Zero tolerance for lowest of the low who burgle the elderly
ITHINK some people have been missing the point in the past few weeks in the debate over the escalation in rural crime, and crimes against the elderly. The populist approach, and indeed the political one, for those who shamefully see fit to make this a political issue, is that all this is directly related to a reduction in Garda numbers, and a closure of rural Garda stations.
There are criminals, and gangs, we are led to believe, who use these Government/Troika cutbacks to their advantage, and will swoop in areas where Garda manpower has been reduced. Hmm. Steady now. On this we will agree. It is an abomination for anyone to attack an elderly person, let alone rob them of their belongings.
In the past week alone, we've heard of attacks on an elderly woman in Drumcliffe, and a burglary at the home of a 96-year-old woman in the heart of Sligo Town, in which an axe was used by the thugs to gain access.
However, it seems to me that there's more at play here than expecting a Garda to be at every street corner, and patrol cars at every crossroads.
I was watching a most interesting programme on RTE this week in tribute to the late Páidí Ó Sé.
'Maroooned' told the story of how Páidí took over management of the lowly Westmeath football team, and in his very first year – 2004 — brought them a Leinster senior title for the first time in their history.
But it wasn't what Páidí said which resonated, but rather the comments of a local football coach of underage kids.
He said parents now treated the dropping off of their kids at football practice as if they were dropping them off at a creche.
They expected their kids to be minded, while they went off shopping for an hour.
Nobody becomes involved anymore on a voluntary basis, no one offers lifts, no one offers to help out. And why ? Because people have less time. More money, but less time (the era of the Celtic Tiger was this...). Isn't that half the problem here? We've lost our sense of community, our sense of helping out, our sense of looking out for others.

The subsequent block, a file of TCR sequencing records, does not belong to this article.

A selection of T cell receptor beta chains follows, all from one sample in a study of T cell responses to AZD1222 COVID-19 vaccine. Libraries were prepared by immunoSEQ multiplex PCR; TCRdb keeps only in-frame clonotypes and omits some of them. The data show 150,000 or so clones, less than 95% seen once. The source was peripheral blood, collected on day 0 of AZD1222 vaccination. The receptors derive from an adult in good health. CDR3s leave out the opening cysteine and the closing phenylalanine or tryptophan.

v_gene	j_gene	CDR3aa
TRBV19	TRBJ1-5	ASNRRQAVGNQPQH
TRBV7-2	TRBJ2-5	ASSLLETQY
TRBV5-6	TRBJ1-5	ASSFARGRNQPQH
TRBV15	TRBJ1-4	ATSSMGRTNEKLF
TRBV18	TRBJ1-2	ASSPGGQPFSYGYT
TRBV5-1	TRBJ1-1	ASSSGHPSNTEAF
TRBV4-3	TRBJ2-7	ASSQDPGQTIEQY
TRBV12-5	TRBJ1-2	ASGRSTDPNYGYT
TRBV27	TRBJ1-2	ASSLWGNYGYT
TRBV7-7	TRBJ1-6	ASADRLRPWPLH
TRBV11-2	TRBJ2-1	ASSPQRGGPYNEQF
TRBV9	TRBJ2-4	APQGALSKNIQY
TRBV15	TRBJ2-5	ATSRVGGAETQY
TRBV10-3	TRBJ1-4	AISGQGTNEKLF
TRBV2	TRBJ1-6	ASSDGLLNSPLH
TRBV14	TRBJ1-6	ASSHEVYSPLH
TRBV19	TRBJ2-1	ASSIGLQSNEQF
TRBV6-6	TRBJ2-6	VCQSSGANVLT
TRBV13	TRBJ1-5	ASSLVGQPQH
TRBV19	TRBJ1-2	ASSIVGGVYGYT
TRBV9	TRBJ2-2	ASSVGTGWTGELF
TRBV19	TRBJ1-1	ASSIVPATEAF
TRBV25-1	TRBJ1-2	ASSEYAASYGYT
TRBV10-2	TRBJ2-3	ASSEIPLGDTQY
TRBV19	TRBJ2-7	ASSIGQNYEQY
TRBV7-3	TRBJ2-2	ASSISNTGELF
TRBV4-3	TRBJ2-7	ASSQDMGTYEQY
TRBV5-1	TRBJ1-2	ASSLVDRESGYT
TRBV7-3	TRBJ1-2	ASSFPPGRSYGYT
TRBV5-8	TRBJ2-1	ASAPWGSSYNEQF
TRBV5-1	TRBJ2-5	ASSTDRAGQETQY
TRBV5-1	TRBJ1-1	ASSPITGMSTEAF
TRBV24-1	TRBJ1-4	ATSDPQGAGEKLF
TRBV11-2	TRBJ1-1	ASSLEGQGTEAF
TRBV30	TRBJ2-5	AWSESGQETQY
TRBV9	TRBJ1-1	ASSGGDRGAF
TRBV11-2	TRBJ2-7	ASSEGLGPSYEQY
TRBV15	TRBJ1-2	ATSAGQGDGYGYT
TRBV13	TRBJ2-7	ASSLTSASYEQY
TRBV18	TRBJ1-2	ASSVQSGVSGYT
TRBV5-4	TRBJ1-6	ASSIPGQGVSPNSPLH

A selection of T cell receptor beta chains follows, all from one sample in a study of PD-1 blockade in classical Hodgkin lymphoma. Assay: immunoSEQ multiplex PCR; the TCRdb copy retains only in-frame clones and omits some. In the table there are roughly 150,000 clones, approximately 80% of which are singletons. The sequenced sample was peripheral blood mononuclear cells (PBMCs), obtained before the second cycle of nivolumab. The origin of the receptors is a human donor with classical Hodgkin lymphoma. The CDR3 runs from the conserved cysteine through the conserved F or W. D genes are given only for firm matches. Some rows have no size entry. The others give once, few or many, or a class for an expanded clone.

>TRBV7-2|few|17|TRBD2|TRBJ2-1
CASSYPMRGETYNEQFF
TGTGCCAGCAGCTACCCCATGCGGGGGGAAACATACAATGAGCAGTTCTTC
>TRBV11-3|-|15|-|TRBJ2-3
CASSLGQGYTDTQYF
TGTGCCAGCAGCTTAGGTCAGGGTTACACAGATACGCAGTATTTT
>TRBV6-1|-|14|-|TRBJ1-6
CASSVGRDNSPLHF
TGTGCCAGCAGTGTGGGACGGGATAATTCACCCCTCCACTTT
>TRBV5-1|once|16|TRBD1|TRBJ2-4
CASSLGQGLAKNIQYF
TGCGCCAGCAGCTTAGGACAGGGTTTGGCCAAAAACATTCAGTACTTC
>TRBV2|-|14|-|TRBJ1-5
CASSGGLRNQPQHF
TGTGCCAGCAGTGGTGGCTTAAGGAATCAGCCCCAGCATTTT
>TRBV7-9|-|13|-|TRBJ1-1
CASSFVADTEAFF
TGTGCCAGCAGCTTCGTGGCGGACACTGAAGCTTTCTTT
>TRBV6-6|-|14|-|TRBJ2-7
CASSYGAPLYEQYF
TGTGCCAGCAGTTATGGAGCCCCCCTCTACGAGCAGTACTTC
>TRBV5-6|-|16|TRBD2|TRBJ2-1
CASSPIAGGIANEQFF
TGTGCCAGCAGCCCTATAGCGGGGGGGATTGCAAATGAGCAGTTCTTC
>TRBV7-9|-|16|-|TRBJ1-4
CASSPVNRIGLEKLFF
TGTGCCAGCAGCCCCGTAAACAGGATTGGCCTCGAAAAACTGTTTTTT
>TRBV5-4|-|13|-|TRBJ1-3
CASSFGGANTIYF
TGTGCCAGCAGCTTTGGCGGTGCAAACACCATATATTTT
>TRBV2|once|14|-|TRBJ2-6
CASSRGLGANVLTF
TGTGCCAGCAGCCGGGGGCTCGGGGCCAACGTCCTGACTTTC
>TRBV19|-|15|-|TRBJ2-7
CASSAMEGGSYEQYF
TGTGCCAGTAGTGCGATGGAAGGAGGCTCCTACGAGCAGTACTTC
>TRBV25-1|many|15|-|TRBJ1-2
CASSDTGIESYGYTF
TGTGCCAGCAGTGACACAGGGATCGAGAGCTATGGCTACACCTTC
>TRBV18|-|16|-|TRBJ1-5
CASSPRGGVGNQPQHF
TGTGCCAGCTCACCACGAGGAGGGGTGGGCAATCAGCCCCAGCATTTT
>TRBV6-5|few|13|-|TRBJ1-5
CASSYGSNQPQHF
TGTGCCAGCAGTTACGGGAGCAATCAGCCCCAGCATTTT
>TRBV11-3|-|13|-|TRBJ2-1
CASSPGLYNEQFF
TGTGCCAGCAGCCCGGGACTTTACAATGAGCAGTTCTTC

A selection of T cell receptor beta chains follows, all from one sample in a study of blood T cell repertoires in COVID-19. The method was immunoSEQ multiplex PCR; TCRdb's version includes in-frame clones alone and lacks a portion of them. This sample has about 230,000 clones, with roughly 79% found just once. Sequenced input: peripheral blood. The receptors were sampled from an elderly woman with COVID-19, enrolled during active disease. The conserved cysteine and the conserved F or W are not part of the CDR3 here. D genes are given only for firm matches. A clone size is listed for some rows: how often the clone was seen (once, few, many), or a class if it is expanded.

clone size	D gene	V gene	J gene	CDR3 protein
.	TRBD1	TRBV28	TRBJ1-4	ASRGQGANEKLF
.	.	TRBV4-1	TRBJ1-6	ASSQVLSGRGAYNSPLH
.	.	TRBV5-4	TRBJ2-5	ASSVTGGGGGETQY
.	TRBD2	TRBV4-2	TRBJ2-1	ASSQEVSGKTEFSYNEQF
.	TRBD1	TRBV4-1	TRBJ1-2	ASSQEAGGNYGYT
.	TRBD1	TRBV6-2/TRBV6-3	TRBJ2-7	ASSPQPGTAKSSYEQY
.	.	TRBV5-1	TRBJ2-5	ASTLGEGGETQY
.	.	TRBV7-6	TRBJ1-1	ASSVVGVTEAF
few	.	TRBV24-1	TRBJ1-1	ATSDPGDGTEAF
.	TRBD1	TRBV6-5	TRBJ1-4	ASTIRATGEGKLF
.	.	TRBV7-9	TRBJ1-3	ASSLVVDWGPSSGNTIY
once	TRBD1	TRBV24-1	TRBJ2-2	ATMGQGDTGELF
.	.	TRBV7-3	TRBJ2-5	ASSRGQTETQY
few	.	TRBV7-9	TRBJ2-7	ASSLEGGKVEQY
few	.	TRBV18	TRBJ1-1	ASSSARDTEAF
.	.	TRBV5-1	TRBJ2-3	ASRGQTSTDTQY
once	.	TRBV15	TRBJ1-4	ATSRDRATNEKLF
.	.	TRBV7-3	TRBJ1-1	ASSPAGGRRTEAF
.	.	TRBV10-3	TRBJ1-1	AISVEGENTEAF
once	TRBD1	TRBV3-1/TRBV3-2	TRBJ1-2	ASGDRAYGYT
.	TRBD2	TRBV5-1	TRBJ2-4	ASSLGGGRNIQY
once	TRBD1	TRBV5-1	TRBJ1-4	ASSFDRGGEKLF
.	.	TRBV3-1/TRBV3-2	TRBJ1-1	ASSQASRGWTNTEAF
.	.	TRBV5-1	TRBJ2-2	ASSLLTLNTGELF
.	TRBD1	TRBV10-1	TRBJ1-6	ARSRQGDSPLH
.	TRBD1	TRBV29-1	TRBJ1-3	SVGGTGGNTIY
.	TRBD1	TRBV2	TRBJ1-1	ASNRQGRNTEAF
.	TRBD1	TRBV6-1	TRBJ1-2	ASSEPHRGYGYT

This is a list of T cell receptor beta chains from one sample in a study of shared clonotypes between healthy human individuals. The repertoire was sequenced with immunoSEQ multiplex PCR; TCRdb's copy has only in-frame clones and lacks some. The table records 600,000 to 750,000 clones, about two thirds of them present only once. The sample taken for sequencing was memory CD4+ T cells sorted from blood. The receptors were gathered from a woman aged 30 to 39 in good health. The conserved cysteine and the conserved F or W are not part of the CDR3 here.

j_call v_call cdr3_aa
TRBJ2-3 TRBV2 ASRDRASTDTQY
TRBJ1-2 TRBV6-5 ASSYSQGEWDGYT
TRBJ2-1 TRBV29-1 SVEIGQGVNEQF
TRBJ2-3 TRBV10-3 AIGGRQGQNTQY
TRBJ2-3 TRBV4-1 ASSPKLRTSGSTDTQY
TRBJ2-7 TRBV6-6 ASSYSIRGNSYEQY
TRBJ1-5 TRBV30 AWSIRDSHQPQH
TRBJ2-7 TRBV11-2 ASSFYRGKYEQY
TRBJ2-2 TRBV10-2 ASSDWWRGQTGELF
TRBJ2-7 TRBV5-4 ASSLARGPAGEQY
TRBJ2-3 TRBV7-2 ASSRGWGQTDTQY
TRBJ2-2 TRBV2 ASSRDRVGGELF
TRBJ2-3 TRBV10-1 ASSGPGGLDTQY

And before anyone mentions pot and kettle in the same breath, yes, I'm as guilty as anyone in this regard.
I'm not exactly advocating a return to the Meitheal mentality, but when you hear older people talking about the fear they feel when someone rings their doorbell, or walks up their driveway, you realise we've got it so very wrong.
The other point to be made is an obvious one.
Forget about arming yourself, or as one Galway councillor put it succintly last week, blowing the legs off any intruder who comes into his home.
They wouldn't come into the house in the first place if the consequences of being caught were too frightening to contemplate.
I listened carefully to the words of Justice Minister, Alan Shatter, in the wake of all these crimes against the elderly.
He said those who carry out such crimes have no moral compass.
A burglary of an elderly person's house is unacceptable, he said; an attack on an elderly person is incomprehensible.
Then do something about it, Minister. Punish the bastards, and punish them hard.
Zero tolerance for anyone involved in a crime against an older person.
Introduce specific legislation to hand down harsher sentences for such crimes. Bring back the Fear element.
Someone made the comment this week that describing these criminals as animals is doing a disservice to animals – I couldn't agree more.